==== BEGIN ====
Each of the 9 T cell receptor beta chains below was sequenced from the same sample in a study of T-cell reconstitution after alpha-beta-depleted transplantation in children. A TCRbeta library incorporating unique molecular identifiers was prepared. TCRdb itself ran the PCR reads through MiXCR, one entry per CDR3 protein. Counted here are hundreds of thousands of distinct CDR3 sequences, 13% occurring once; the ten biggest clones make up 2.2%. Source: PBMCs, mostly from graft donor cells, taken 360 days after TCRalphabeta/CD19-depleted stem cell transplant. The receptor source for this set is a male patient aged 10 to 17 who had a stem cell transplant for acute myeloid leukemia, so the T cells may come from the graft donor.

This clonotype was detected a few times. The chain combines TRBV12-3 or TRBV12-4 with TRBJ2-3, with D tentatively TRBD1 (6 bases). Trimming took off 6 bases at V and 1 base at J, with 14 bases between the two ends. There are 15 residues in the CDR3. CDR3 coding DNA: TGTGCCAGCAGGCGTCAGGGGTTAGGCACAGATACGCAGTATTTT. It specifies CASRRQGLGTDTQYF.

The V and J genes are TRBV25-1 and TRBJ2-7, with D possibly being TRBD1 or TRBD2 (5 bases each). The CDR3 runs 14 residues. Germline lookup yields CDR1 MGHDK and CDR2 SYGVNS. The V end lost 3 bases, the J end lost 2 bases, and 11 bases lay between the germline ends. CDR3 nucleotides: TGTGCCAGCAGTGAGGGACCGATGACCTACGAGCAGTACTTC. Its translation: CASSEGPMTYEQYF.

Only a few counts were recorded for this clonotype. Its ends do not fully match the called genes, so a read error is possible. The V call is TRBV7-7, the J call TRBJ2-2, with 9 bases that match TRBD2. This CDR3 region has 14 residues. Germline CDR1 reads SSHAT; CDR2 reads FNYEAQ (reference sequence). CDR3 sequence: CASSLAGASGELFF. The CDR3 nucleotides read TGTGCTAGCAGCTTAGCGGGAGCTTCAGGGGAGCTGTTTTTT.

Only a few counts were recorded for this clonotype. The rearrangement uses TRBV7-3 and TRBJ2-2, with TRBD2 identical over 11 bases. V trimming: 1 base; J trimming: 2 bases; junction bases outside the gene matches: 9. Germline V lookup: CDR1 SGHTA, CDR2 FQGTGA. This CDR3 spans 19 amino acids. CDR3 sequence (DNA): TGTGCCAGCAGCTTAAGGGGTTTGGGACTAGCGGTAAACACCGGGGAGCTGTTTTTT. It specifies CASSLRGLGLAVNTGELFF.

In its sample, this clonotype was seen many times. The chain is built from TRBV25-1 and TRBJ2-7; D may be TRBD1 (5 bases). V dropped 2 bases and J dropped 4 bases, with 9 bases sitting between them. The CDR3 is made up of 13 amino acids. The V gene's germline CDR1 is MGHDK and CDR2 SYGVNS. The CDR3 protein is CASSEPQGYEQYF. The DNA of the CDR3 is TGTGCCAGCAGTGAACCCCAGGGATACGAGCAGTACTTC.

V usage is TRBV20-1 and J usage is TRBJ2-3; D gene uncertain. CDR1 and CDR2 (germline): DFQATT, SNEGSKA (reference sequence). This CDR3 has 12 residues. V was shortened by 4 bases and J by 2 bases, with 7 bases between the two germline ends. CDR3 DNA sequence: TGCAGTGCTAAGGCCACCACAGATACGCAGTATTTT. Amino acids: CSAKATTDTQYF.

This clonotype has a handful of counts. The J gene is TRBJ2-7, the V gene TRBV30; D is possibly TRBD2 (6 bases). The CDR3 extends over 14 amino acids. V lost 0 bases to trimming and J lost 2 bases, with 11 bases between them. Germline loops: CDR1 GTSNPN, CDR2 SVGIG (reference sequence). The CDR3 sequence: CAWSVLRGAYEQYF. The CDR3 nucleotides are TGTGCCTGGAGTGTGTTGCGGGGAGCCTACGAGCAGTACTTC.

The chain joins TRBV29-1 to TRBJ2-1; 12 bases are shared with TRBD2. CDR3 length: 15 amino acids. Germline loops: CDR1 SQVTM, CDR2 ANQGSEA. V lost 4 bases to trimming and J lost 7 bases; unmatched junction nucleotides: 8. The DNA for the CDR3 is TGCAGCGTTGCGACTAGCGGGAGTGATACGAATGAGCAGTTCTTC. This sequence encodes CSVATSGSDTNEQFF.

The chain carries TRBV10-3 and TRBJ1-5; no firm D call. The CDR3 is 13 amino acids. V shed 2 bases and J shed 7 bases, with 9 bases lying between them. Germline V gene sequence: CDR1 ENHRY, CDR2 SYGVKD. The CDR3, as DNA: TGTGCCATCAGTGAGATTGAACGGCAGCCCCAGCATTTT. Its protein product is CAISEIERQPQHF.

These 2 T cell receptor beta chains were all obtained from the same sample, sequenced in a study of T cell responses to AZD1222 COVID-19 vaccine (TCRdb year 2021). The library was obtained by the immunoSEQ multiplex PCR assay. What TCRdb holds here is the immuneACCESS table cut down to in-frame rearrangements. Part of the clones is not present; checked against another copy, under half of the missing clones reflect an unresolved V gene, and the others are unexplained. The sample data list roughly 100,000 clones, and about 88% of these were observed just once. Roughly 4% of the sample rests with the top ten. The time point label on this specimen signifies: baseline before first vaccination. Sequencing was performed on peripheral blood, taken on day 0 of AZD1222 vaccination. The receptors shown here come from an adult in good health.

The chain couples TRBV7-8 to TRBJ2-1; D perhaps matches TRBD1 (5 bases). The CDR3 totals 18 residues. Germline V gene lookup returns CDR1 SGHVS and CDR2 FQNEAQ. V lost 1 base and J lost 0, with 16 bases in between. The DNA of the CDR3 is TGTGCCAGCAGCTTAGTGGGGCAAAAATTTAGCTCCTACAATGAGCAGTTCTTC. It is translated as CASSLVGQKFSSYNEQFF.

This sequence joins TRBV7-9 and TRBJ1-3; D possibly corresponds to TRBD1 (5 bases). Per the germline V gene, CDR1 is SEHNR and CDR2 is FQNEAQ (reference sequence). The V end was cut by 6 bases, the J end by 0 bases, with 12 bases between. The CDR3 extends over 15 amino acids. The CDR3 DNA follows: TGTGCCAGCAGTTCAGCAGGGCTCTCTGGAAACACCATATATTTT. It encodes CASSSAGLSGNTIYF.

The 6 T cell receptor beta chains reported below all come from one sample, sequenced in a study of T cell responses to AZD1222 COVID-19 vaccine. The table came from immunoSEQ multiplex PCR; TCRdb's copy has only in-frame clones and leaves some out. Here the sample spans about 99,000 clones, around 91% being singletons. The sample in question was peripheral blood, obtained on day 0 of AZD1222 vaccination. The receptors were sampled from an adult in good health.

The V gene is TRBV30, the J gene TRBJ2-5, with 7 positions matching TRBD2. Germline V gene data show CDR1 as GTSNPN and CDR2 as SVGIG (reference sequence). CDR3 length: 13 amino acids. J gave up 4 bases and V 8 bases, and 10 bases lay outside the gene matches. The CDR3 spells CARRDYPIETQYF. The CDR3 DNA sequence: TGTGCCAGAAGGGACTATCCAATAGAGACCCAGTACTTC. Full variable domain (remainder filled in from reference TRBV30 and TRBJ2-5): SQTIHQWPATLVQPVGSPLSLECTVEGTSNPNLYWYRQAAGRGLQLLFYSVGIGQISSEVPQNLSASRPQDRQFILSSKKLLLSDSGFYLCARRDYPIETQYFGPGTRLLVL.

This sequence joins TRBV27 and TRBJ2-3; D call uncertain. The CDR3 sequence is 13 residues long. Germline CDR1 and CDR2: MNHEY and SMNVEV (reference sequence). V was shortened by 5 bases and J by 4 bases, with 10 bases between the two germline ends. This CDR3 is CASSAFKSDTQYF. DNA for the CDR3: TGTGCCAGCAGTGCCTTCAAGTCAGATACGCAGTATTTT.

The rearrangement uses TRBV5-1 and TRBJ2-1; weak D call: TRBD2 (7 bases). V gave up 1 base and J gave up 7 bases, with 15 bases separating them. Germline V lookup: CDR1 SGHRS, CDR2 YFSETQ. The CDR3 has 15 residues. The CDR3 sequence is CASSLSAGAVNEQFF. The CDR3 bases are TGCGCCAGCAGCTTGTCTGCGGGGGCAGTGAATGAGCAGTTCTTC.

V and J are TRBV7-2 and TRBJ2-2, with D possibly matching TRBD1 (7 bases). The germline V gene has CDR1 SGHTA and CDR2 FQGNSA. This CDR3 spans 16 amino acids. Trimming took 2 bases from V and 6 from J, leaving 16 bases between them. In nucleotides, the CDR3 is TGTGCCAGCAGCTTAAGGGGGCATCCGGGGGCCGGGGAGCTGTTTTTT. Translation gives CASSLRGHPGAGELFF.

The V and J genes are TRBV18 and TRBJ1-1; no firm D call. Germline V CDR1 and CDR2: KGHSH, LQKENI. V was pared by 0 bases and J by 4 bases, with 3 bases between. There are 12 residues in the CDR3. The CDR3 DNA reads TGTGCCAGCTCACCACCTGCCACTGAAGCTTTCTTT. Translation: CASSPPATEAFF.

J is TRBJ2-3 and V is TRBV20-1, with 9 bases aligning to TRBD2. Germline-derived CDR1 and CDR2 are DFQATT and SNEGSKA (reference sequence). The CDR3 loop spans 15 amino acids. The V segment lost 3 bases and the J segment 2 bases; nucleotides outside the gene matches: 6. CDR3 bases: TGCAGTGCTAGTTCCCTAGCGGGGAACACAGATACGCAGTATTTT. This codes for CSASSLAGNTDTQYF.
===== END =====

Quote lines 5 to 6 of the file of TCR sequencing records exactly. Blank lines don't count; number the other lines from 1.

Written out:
Only a few counts were recorded for this clonotype. The rearrangement uses TRBV7-3 and TRBJ2-2, with TRBD2 identical over 11 bases. V trimming: 1 base; J trimming: 2 bases; junction bases outside the gene matches: 9. Germline V lookup: CDR1 SGHTA, CDR2 FQGTGA. This CDR3 spans 19 amino acids. CDR3 sequence (DNA): TGTGCCAGCAGCTTAAGGGGTTTGGGACTAGCGGTAAACACCGGGGAGCTGTTTTTT. It specifies CASSLRGLGLAVNTGELFF.

In its sample, this clonotype was seen many times. The chain is built from TRBV25-1 and TRBJ2-7; D may be TRBD1 (5 bases). V dropped 2 bases and J dropped 4 bases, with 9 bases sitting between them. The CDR3 is made up of 13 amino acids. The V gene's germline CDR1 is MGHDK and CDR2 SYGVNS. The CDR3 protein is CASSEPQGYEQYF. The DNA of the CDR3 is TGTGCCAGCAGTGAACCCCAGGGATACGAGCAGTACTTC.